For a growing number of churches like Crosspointe, while a place for cataphatic theology is reserved, the apophatic way- the mystic's way- has come to the fore. This is a way of learning and speaking of God by negating and respectfully dismantling the metaphors insofar as they've been confused with God. Not because there comes a moment where a church has to check a box and choose, but because over time it begins to become clear that the metaphors and analogies can inadvertently become the point. Like a road sign that suddenly becomes the destination. Like pictures of atoms becoming confused with the unfathomably small atoms that comprise the simplistic picture. It's uncomfortable admitting we don't really know things. The discomfort that comes with divine mystery seems to be soothed by making doctrine out of the descriptors. But, God becomes a solved puzzle rather than ultimate, eternal enigma. 

It's important to note that apophatic approaches to God aren't meant to be antagonistic or contrarian. Saying "nuh-uh" and to all statements about God isn't the thrust of the mystic's way. It's when a cataphatic, affirming statement about God begins to become definitive and exclusive (like I recently heard the often said "God is good and cannot be in the presence of sin!") that the apophatic way tries to offer a humble negation to in order to keep God out of our doctrinal "control"; (I offered a, "Let's remember that God being 'good' is based on our limited, relativized understanding of good and bad. And God may be in the presence of whatever God wishes because what disgusts and offends us doesn't likely do so to the almighty.") This is key- the apophatic way in many respects offers humble ignorance as a counterbalance to zealous certainty within faith.

Much of the baggage so many have with faith is rooted in specific, concrete statements about God becoming the litmus test for their faith. I was once scolded by a sincere Christian brother for having the audacity to say I doubted Jesus literally sits at the right hand of the father, as each word in this beautiful illustration breaks down if affirmed as literal. I survived his indignation just fine, but can imagine a different outcome if he'd been my pastor and I the new and eager convert. Then I'd have experienced what people experience every day at the hands of those who confuse the drawing for the atom: A concrete verdict of allowable thoughts about a God that, outside of these cataphatic affirmations, is too dangerously and uncomfortably "other" for our minds to comprehend.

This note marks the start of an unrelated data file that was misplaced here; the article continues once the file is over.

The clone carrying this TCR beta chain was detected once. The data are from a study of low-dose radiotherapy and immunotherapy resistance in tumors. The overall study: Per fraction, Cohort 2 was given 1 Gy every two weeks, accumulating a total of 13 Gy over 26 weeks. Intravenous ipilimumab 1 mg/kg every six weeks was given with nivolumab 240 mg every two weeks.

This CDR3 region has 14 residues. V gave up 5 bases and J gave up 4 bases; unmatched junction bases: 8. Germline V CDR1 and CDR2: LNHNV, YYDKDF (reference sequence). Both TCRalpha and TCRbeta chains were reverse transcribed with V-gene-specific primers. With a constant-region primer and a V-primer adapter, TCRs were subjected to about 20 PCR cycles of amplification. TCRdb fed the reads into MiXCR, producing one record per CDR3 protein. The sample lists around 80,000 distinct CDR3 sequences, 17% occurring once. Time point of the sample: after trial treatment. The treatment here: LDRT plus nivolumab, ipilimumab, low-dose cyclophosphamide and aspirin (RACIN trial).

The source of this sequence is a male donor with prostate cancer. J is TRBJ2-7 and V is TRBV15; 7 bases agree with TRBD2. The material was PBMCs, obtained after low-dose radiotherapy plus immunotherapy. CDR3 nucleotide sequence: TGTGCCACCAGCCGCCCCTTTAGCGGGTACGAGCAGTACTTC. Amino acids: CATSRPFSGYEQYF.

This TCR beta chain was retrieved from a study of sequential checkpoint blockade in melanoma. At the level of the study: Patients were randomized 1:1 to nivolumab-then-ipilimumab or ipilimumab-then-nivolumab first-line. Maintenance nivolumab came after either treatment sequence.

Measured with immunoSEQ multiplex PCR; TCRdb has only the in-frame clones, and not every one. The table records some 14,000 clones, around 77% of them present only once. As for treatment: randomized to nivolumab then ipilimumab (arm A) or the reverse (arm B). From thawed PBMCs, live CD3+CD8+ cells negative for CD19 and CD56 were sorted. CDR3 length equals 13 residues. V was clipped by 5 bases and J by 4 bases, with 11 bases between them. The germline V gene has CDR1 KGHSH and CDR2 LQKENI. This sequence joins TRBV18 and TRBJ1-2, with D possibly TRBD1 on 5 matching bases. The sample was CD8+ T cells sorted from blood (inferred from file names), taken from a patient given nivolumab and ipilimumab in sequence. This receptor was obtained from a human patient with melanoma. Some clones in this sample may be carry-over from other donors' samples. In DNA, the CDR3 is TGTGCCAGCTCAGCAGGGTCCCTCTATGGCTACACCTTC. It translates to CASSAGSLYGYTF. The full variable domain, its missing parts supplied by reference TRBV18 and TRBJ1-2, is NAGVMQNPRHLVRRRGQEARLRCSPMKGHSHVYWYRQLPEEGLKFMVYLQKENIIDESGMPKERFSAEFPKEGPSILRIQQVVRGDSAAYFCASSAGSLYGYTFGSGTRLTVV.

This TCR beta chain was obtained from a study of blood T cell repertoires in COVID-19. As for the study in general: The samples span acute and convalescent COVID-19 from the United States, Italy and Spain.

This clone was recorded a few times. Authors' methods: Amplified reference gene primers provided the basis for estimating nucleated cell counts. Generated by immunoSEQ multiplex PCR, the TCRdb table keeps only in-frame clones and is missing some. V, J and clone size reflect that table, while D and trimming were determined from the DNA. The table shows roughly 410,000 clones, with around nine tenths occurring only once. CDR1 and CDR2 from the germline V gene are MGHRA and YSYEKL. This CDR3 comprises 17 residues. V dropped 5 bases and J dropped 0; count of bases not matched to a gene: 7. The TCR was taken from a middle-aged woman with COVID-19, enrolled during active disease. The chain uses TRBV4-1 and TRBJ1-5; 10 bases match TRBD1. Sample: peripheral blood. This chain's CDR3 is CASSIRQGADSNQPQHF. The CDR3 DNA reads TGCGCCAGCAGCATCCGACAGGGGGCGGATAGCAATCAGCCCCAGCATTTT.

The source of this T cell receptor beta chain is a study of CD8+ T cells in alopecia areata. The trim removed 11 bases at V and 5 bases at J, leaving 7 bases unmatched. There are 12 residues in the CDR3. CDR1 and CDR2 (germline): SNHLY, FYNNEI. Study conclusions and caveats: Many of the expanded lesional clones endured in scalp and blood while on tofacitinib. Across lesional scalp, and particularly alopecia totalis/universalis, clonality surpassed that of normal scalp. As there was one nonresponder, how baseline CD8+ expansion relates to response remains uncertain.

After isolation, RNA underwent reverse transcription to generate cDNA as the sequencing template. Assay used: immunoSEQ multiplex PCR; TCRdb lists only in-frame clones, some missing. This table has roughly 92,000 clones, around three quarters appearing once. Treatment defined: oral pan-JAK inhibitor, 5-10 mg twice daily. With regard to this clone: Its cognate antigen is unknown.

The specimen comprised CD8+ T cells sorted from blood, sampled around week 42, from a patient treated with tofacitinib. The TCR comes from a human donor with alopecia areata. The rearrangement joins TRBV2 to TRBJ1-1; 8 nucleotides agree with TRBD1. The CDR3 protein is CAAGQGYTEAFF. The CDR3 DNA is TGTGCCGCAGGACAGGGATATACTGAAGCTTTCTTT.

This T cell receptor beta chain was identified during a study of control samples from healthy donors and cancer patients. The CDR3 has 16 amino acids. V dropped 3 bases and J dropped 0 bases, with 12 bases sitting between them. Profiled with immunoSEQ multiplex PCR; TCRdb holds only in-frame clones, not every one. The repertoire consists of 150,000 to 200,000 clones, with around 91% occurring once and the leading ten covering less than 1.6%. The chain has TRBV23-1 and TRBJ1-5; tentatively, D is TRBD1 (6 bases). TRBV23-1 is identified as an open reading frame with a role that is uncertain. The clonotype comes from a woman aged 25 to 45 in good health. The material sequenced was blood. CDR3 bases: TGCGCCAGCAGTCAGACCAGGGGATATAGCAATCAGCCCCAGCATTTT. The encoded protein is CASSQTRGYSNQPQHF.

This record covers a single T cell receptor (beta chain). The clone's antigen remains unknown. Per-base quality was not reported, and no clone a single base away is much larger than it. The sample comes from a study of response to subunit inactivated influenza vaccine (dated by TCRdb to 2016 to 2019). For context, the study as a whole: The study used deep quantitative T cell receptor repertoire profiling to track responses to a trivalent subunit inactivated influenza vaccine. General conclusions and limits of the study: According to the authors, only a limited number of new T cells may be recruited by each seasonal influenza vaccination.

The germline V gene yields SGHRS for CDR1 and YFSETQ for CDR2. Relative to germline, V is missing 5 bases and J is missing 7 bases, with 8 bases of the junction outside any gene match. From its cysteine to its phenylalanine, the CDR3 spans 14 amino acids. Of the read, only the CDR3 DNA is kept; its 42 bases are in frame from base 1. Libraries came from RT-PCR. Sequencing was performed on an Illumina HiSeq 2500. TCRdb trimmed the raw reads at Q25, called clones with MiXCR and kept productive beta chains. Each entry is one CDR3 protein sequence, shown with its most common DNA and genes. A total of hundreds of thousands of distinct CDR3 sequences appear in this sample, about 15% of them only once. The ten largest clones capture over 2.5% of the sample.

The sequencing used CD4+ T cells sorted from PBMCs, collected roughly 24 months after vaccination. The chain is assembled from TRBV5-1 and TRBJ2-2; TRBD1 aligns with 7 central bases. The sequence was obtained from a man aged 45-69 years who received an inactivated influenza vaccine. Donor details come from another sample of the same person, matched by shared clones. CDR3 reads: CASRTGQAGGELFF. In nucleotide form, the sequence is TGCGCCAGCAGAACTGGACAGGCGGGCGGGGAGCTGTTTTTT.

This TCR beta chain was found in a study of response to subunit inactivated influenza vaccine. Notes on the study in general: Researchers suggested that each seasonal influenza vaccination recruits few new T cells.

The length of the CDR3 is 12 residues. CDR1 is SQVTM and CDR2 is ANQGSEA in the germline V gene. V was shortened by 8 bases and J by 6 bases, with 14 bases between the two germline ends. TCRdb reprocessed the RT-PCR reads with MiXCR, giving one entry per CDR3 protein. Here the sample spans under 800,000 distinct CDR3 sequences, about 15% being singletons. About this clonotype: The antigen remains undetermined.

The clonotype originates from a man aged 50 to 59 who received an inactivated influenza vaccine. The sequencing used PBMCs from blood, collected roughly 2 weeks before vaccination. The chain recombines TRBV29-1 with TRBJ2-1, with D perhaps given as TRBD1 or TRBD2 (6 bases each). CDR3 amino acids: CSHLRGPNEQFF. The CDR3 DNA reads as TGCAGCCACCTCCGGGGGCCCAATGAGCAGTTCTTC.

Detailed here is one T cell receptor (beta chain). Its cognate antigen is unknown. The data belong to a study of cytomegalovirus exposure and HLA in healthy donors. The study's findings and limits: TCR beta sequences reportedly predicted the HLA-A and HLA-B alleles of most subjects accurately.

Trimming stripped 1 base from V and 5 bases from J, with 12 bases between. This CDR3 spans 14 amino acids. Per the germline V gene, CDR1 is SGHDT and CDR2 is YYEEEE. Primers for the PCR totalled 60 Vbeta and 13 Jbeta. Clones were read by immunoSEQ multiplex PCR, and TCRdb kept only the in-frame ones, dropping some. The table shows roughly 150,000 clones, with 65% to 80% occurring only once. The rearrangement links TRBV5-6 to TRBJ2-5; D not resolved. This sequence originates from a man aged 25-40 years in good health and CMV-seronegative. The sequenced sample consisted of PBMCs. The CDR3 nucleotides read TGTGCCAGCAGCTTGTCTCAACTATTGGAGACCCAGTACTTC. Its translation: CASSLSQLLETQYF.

Though bolstered in our post-modern desire to question everything and unstitch the cloth our pre-enlightment brothers and sisters insisted was a seamless garment, apophatic negating is nothing new. Not for Christian faith generally and probably not for you and I. In other words, if you're a thinker, you've already dabbled in the apophatic way of the mystics:

Perhaps you've been asked by a child how big God is, or how old God is. Maybe you've asked questions pertaining to God's beard length and gender. We're often faced with a decision on how far we're willing to take the cataphatic way in thinking of God, which is largely comprised of analogy to the human experience. (I'll take this opportunity to reference one of my favorite $25 words, anthropomorphism.) We find ourselves in these moments responding something like, "Well, God doesn't really have size, because that communicates a boundary. And age assumes a beginning. And frankly, God doesn't have a beard although Michelangelo bestowed upon him a dandy. And I just referenced God as 'him', but God isn't male, because gender is determined by sex organs and..." 

At this point, some of us recognize an unsettling sense of unanchored mystery; "WELL THEN, WHAT IS HE..SHE...IT?"

Breathe deep and don't panic. 
Welcome to the other side of encountering the remaining sober about what is and is not.

Perhaps now we can begin to appreciate a voice emanating from a burning shrub telling Moses it was God, and this God's name is the confusingly simple, "I am what I am". Or the voice that that came as a whisper to Elijah in the cave after taking time to negate where and what God wasn't. Or Jesus, who came to teach us what God is like, having exclusive ability to do so, telling Nicodemus that God was like unpredictable wind. Perhaps God is easier to worship the more we disallow our drawings to play comfy stand-ins for the eternally mind-blowing. Perhaps loosing our firm footing is good for our souls.

Yes, this all raises numerous other questions about what it means to "know God", or for Jesus to show us what the Father is like, and whether we can relate to something if we're also wondering if that something can truly be known. And a host of other questions I'm sure. I'll think out loud about those things, and the benefits and drawbacks of both affirming and negating as a practice in future posts. For now, enjoy the mystery. Embrace a sacred ignorance and allow yourself the freedom to live in what the mystics referred to as The Cloud of Unknowing. I believe the space acknowledged by unknowing is the space the God of reality dwells. When we fill those spaces in with our resolved affirmations, there's no place for anyone but ourselves.

“Can you find out the deep things of God?
    Can you find out the limit of the Almighty?
It is higher than heaven—what can you do?
    Deeper than Sheol—what can you know?"

-Job 11:7-8